Observations On The Advantages Of Making Strong And Good Whiskey With Stalement &c

The distiller who makes whiskey for a market under the government of

inspection laws, too weak, sustains a loss of a cent for each degree it

may be under proof ... and the disadvantages are increased in proportion

to the extent of land carriage. If a distance of seventy miles, the

price of carriage per gallon will be about six cents, paying the same

price for weak or strong ... not only the disadvantage of paying for the

carriage of feints or water, but the loss in the casks, which tho' small

apparently at first view, yet if nicely attended to, will amount in the

course of the year to a sum of moment to every distiller or proprietor.

To convey my ideas, or render a more compleat exposition of my

impressions as to the actual loss on one waggon load (predicated on a

distance of seventy miles land carriage) of first proof whiskey, and

that nine degrees under proof. I give the following statement.

300 gallons good first proof

whiskey at 50 cents, $ 150

haling at six cents, 18

$ 132 00

300 gallons whiskey nine

degrees under proof at 41

cents, $ 123

haling 18

$ 105 00

difference $ 27 00

This difference of twenty-seven dollars in favor of the distiller, who

sends first proof whiskey, is not the only advantage, but he saves in

barrels or casks, what will contain fifty four gallons, nearly two

barrels; which together with the time saved, or gained in running good

whiskey only, of filling and measuring it out, loading, &c. will leave

an advantage of I presume, three dollars in each load. Or to verify

more satisfactorily, and I hope my readers will not think me too prolix,

as economy cannot be too much attended to in this business, I add a

statement predicated on a year's work, and on the foregoing principles:

The distiller of weak whiskey, in twelve months,

or one year, distils at the rate of 100 gallons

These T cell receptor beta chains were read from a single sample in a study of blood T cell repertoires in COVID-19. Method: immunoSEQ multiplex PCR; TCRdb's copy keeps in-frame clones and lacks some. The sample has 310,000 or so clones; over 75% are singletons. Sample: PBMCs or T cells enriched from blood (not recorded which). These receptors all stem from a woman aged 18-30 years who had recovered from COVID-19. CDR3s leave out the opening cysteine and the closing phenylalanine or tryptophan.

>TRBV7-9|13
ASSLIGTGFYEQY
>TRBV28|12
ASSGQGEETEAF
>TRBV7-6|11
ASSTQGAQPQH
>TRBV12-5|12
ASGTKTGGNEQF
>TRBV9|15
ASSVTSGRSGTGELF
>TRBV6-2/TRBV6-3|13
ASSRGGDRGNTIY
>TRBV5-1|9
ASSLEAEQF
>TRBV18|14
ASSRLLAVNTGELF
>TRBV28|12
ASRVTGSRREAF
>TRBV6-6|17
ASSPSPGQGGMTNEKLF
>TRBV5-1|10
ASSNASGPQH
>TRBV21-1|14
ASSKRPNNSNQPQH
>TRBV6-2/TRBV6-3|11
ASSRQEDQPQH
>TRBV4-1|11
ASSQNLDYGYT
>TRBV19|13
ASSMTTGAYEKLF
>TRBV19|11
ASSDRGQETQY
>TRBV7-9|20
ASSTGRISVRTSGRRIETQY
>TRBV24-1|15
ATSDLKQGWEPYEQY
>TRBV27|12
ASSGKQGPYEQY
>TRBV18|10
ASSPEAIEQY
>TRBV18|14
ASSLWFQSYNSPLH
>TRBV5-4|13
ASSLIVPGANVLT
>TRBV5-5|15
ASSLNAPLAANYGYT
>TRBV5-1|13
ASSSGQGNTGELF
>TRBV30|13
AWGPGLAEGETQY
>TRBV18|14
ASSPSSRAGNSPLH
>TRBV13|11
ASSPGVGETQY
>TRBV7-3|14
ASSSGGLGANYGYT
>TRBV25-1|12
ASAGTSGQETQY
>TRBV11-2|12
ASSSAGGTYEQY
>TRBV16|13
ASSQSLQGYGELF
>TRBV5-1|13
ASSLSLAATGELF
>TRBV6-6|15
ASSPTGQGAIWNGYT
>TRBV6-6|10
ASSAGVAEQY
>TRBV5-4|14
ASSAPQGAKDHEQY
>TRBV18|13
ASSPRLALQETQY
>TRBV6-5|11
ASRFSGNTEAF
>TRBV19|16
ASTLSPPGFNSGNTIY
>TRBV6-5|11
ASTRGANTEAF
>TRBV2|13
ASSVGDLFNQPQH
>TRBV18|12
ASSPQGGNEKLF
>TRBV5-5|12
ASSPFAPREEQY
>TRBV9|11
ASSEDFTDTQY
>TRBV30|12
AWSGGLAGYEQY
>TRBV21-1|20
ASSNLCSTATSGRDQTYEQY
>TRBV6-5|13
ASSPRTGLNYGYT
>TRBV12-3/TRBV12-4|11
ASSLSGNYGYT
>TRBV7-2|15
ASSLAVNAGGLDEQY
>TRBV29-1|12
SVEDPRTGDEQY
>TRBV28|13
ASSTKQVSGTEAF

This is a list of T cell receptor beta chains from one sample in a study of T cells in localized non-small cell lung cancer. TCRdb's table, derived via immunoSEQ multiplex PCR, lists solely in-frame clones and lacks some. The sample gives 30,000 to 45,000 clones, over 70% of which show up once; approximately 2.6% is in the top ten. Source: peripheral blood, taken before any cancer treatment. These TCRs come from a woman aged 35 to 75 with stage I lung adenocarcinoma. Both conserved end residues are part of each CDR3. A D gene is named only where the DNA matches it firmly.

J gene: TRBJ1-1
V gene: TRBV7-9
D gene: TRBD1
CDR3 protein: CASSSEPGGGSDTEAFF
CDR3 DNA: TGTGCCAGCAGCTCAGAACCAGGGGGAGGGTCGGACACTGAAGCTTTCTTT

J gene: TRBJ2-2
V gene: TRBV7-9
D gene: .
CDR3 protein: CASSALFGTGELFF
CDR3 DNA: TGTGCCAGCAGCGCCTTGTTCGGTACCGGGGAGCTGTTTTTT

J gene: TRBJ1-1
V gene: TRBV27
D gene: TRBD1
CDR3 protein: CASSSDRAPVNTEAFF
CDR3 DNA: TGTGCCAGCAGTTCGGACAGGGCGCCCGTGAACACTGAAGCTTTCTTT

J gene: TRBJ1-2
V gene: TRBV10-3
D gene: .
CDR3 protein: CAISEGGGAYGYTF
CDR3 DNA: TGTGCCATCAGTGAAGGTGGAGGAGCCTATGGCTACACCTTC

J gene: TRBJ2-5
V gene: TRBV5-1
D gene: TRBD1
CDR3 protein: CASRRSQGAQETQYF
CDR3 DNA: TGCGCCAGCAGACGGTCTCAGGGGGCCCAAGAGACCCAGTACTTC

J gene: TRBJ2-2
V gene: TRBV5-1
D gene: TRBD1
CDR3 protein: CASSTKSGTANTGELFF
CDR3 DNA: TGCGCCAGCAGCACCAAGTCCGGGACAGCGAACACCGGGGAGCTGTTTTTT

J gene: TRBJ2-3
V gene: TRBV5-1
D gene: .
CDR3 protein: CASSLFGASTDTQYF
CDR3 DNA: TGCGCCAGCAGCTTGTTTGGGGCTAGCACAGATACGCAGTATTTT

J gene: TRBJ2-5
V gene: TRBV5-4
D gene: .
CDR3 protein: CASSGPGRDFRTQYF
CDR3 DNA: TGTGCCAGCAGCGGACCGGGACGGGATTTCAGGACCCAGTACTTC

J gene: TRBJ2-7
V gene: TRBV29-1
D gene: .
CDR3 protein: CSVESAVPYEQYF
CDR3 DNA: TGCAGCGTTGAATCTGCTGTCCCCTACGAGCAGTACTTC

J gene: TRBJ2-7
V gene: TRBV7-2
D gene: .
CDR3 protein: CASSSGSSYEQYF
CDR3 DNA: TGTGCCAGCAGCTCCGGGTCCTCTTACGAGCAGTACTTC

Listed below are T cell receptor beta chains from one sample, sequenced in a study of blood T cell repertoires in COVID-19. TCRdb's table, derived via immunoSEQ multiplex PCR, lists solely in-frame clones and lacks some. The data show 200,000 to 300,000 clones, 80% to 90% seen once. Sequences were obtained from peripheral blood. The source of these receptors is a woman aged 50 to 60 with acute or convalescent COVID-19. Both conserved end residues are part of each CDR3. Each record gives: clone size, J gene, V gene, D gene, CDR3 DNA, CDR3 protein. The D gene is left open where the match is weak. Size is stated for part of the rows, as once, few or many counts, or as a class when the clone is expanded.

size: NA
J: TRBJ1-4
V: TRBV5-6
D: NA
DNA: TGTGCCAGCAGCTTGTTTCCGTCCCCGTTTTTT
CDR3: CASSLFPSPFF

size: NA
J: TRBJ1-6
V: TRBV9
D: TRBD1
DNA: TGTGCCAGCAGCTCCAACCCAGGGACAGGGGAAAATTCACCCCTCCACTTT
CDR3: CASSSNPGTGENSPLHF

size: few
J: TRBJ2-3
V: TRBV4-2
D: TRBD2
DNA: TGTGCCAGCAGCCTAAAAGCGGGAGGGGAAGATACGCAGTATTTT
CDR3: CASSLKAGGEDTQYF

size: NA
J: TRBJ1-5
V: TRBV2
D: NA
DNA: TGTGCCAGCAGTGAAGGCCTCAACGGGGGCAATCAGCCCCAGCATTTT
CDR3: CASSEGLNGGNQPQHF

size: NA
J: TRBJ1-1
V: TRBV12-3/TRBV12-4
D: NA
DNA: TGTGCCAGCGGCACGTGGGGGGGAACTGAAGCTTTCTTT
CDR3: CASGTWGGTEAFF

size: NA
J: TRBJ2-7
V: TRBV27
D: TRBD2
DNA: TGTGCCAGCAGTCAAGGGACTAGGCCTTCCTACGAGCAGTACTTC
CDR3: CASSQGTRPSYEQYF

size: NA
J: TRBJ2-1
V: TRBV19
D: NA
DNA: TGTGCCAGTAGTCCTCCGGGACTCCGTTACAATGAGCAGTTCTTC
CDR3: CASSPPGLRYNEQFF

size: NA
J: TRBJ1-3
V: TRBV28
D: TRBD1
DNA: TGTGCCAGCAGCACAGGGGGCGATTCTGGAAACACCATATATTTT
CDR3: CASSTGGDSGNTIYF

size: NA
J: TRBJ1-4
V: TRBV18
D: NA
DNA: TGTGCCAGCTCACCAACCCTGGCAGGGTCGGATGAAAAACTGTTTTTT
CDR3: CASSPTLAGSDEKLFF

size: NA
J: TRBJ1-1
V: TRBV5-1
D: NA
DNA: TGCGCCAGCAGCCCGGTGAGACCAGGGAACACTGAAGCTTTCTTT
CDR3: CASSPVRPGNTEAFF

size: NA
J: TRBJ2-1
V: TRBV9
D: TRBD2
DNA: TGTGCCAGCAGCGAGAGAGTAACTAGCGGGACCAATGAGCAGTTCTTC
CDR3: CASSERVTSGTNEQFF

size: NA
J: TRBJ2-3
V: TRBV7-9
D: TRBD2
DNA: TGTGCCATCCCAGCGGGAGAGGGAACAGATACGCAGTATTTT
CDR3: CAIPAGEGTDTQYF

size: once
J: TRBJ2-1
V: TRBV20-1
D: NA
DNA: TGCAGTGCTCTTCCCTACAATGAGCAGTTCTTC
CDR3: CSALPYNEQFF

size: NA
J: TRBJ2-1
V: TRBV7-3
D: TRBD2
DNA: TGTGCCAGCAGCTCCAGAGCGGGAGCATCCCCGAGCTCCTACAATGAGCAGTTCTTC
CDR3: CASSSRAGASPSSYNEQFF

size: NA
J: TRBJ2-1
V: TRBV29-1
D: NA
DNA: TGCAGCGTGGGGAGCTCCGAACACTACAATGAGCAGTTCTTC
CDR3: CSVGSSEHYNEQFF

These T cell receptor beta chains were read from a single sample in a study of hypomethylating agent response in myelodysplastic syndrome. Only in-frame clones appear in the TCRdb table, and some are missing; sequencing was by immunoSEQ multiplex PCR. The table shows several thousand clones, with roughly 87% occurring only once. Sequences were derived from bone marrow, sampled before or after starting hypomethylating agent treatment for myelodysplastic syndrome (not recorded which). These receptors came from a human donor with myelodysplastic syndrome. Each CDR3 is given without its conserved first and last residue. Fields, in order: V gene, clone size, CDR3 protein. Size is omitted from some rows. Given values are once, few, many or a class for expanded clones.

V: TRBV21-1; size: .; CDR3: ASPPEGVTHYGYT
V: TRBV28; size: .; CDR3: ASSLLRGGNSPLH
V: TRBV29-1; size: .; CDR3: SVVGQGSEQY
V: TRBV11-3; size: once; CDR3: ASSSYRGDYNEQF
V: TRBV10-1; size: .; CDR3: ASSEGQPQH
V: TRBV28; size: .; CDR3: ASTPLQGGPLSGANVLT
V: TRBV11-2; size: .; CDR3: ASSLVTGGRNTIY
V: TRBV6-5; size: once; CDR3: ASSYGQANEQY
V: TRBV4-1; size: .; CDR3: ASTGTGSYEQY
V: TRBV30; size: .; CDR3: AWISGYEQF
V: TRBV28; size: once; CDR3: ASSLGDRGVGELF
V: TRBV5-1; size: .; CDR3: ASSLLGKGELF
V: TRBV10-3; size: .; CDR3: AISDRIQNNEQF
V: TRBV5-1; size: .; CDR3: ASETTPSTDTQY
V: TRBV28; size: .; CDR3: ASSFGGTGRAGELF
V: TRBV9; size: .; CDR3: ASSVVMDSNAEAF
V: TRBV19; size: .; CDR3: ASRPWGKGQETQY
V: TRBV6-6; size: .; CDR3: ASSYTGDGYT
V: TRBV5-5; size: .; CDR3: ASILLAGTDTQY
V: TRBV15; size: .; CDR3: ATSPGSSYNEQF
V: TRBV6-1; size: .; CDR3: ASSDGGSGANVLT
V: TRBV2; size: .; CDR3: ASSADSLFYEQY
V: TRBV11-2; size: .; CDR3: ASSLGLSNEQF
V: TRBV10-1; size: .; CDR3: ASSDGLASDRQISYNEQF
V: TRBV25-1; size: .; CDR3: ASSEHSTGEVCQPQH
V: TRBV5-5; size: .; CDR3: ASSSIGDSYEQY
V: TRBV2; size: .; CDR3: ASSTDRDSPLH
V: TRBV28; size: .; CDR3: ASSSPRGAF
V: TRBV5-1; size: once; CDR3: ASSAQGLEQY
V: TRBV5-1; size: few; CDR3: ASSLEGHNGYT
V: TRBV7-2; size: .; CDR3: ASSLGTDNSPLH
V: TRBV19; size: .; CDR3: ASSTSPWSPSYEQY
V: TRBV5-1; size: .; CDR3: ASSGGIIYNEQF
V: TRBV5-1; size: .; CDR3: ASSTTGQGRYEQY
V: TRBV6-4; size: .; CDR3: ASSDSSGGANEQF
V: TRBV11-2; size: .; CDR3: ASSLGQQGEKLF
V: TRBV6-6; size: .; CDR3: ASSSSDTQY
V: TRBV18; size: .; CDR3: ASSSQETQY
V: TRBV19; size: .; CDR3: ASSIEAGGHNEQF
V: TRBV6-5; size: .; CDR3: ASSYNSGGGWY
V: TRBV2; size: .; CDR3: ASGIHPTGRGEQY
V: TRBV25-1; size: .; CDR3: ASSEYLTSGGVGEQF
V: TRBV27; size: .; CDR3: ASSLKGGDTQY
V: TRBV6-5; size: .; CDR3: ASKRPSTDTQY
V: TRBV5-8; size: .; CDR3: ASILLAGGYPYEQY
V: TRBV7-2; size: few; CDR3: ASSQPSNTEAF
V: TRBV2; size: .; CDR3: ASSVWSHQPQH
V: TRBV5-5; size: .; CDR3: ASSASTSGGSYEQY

per week, or say in the year, he prepares for a market

at the above distance, 5000 gallons,

which ought to command $ 2,500

But he sustains a loss or deduction of 9 cents, 450

Then the first loss may safely be computed at $ 450

150 empty barrels necessary to contain 5000 gallons,

at 33-1/3 gallons to the barrel, estimating the barrel

at 7s and 6d, is $ 150

This quantity of whiskey, when reduced to proof, is

4,100 gals. which would have occupied only 123 barrels, 123



Then the second loss may be estimated at $ 27

He ought to have made this quantity of 4100

gallons in nine months and three weeks, but we will say

10 months, sustaining a loss of two months in the year.

3d item of loss. Hire of distiller for 2 months at $12 24 00

4th do. Rent of distillery do. at L15 per annum. 6 66

5th do. One sixth of the wood consumed, (at the rate of

100 cords per annum,) 16 cords, 20 00

6th do. One sixth of the Malt, do. say 90 bushels, 90 00

7th do. Is the wear and tear of stills, vessels, &c.

12 34


$ 630

Showing hereby a total annual loss to the careless distiller, of six

hundred and thirty dollars, and a weekly loss of twelve dollars and

three cents in the whiskey of nine degrees below proof--our ninth part

of which is seventy dollars, which is the sum of loss sustained on each

degree in this quantity of whiskey.

The foregoing I flatter myself will not only show the necessity of care,

cleanliness, industry and judgment, in the business of distilling; a

business professed to be known, by almost every body--but in reality

quite a science, and so abstruse as to be but too imperfectly

understood; and moreover, the value of time, so inestimable in itself,

the economy of which is so rarely attended to.

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